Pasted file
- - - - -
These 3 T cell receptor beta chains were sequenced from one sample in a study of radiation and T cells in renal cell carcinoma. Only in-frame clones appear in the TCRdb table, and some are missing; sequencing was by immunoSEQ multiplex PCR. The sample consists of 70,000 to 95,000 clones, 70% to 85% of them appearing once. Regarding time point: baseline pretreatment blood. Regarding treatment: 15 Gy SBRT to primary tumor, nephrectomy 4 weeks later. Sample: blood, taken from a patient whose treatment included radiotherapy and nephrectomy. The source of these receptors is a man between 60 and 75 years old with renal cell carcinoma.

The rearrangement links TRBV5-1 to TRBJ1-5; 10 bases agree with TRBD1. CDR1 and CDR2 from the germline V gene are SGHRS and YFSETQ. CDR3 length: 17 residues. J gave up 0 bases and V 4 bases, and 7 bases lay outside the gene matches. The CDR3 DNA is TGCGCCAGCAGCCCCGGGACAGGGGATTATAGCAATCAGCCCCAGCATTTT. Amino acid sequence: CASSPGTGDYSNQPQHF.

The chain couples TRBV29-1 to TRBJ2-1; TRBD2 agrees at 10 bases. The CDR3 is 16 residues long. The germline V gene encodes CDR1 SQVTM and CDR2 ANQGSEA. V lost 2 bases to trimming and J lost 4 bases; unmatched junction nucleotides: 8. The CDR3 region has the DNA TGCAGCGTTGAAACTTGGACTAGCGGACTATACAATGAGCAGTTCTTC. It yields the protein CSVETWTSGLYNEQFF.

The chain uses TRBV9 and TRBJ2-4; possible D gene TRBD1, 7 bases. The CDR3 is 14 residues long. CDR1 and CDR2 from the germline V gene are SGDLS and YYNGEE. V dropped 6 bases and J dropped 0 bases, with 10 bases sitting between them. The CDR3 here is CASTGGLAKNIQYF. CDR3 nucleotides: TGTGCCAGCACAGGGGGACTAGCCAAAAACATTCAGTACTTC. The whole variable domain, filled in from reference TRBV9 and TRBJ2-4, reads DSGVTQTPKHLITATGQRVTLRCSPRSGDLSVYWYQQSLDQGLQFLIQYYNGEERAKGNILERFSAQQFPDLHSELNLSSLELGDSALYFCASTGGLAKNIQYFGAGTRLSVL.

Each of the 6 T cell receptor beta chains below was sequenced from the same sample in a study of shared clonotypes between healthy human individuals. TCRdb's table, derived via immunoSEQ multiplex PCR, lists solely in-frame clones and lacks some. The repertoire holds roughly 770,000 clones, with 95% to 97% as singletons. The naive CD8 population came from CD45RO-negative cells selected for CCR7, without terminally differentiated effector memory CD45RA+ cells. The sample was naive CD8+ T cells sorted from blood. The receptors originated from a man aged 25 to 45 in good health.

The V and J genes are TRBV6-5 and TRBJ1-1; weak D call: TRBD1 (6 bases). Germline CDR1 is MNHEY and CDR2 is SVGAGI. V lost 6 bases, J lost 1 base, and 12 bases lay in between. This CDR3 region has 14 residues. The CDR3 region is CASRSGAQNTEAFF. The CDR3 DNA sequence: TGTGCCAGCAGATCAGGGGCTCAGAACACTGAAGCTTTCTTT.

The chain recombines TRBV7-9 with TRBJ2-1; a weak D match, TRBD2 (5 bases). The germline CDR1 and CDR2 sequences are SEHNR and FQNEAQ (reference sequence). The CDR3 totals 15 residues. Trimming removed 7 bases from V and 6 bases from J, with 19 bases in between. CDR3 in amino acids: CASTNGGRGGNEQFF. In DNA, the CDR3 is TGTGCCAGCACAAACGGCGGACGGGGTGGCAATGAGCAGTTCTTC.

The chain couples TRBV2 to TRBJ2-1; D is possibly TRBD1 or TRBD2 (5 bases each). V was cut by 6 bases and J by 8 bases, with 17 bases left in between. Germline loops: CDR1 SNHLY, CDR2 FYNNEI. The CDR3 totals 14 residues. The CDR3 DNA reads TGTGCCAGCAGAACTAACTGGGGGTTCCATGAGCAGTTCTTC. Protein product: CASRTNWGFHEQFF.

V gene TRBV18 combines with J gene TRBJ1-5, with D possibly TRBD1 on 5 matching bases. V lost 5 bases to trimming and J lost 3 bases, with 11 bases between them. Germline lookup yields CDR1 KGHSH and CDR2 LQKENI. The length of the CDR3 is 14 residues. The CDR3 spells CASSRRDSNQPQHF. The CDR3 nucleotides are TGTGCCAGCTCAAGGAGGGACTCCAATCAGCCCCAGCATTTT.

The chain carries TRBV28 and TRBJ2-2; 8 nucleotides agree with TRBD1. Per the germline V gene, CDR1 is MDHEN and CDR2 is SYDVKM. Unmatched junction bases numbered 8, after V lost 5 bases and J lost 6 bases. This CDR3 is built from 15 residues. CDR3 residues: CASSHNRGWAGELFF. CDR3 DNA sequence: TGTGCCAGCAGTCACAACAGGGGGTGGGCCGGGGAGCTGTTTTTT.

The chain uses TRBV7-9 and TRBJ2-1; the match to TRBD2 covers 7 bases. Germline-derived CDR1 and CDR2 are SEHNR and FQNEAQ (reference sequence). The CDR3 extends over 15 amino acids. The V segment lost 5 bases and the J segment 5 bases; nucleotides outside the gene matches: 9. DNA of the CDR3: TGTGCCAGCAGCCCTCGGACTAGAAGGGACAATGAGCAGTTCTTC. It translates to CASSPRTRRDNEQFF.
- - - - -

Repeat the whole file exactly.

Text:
These 3 T cell receptor beta chains were sequenced from one sample in a study of radiation and T cells in renal cell carcinoma. Only in-frame clones appear in the TCRdb table, and some are missing; sequencing was by immunoSEQ multiplex PCR. The sample consists of 70,000 to 95,000 clones, 70% to 85% of them appearing once. Regarding time point: baseline pretreatment blood. Regarding treatment: 15 Gy SBRT to primary tumor, nephrectomy 4 weeks later. Sample: blood, taken from a patient whose treatment included radiotherapy and nephrectomy. The source of these receptors is a man between 60 and 75 years old with renal cell carcinoma.

The rearrangement links TRBV5-1 to TRBJ1-5; 10 bases agree with TRBD1. CDR1 and CDR2 from the germline V gene are SGHRS and YFSETQ. CDR3 length: 17 residues. J gave up 0 bases and V 4 bases, and 7 bases lay outside the gene matches. The CDR3 DNA is TGCGCCAGCAGCCCCGGGACAGGGGATTATAGCAATCAGCCCCAGCATTTT. Amino acid sequence: CASSPGTGDYSNQPQHF.

The chain couples TRBV29-1 to TRBJ2-1; TRBD2 agrees at 10 bases. The CDR3 is 16 residues long. The germline V gene encodes CDR1 SQVTM and CDR2 ANQGSEA. V lost 2 bases to trimming and J lost 4 bases; unmatched junction nucleotides: 8. The CDR3 region has the DNA TGCAGCGTTGAAACTTGGACTAGCGGACTATACAATGAGCAGTTCTTC. It yields the protein CSVETWTSGLYNEQFF.

The chain uses TRBV9 and TRBJ2-4; possible D gene TRBD1, 7 bases. The CDR3 is 14 residues long. CDR1 and CDR2 from the germline V gene are SGDLS and YYNGEE. V dropped 6 bases and J dropped 0 bases, with 10 bases sitting between them. The CDR3 here is CASTGGLAKNIQYF. CDR3 nucleotides: TGTGCCAGCACAGGGGGACTAGCCAAAAACATTCAGTACTTC. The whole variable domain, filled in from reference TRBV9 and TRBJ2-4, reads DSGVTQTPKHLITATGQRVTLRCSPRSGDLSVYWYQQSLDQGLQFLIQYYNGEERAKGNILERFSAQQFPDLHSELNLSSLELGDSALYFCASTGGLAKNIQYFGAGTRLSVL.

Each of the 6 T cell receptor beta chains below was sequenced from the same sample in a study of shared clonotypes between healthy human individuals. TCRdb's table, derived via immunoSEQ multiplex PCR, lists solely in-frame clones and lacks some. The repertoire holds roughly 770,000 clones, with 95% to 97% as singletons. The naive CD8 population came from CD45RO-negative cells selected for CCR7, without terminally differentiated effector memory CD45RA+ cells. The sample was naive CD8+ T cells sorted from blood. The receptors originated from a man aged 25 to 45 in good health.

The V and J genes are TRBV6-5 and TRBJ1-1; weak D call: TRBD1 (6 bases). Germline CDR1 is MNHEY and CDR2 is SVGAGI. V lost 6 bases, J lost 1 base, and 12 bases lay in between. This CDR3 region has 14 residues. The CDR3 region is CASRSGAQNTEAFF. The CDR3 DNA sequence: TGTGCCAGCAGATCAGGGGCTCAGAACACTGAAGCTTTCTTT.

The chain recombines TRBV7-9 with TRBJ2-1; a weak D match, TRBD2 (5 bases). The germline CDR1 and CDR2 sequences are SEHNR and FQNEAQ (reference sequence). The CDR3 totals 15 residues. Trimming removed 7 bases from V and 6 bases from J, with 19 bases in between. CDR3 in amino acids: CASTNGGRGGNEQFF. In DNA, the CDR3 is TGTGCCAGCACAAACGGCGGACGGGGTGGCAATGAGCAGTTCTTC.

The chain couples TRBV2 to TRBJ2-1; D is possibly TRBD1 or TRBD2 (5 bases each). V was cut by 6 bases and J by 8 bases, with 17 bases left in between. Germline loops: CDR1 SNHLY, CDR2 FYNNEI. The CDR3 totals 14 residues. The CDR3 DNA reads TGTGCCAGCAGAACTAACTGGGGGTTCCATGAGCAGTTCTTC. Protein product: CASRTNWGFHEQFF.

V gene TRBV18 combines with J gene TRBJ1-5, with D possibly TRBD1 on 5 matching bases. V lost 5 bases to trimming and J lost 3 bases, with 11 bases between them. Germline lookup yields CDR1 KGHSH and CDR2 LQKENI. The length of the CDR3 is 14 residues. The CDR3 spells CASSRRDSNQPQHF. The CDR3 nucleotides are TGTGCCAGCTCAAGGAGGGACTCCAATCAGCCCCAGCATTTT.

The chain carries TRBV28 and TRBJ2-2; 8 nucleotides agree with TRBD1. Per the germline V gene, CDR1 is MDHEN and CDR2 is SYDVKM. Unmatched junction bases numbered 8, after V lost 5 bases and J lost 6 bases. This CDR3 is built from 15 residues. CDR3 residues: CASSHNRGWAGELFF. CDR3 DNA sequence: TGTGCCAGCAGTCACAACAGGGGGTGGGCCGGGGAGCTGTTTTTT.

The chain uses TRBV7-9 and TRBJ2-1; the match to TRBD2 covers 7 bases. Germline-derived CDR1 and CDR2 are SEHNR and FQNEAQ (reference sequence). The CDR3 extends over 15 amino acids. The V segment lost 5 bases and the J segment 5 bases; nucleotides outside the gene matches: 9. DNA of the CDR3: TGTGCCAGCAGCCCTCGGACTAGAAGGGACAATGAGCAGTTCTTC. It translates to CASSPRTRRDNEQFF.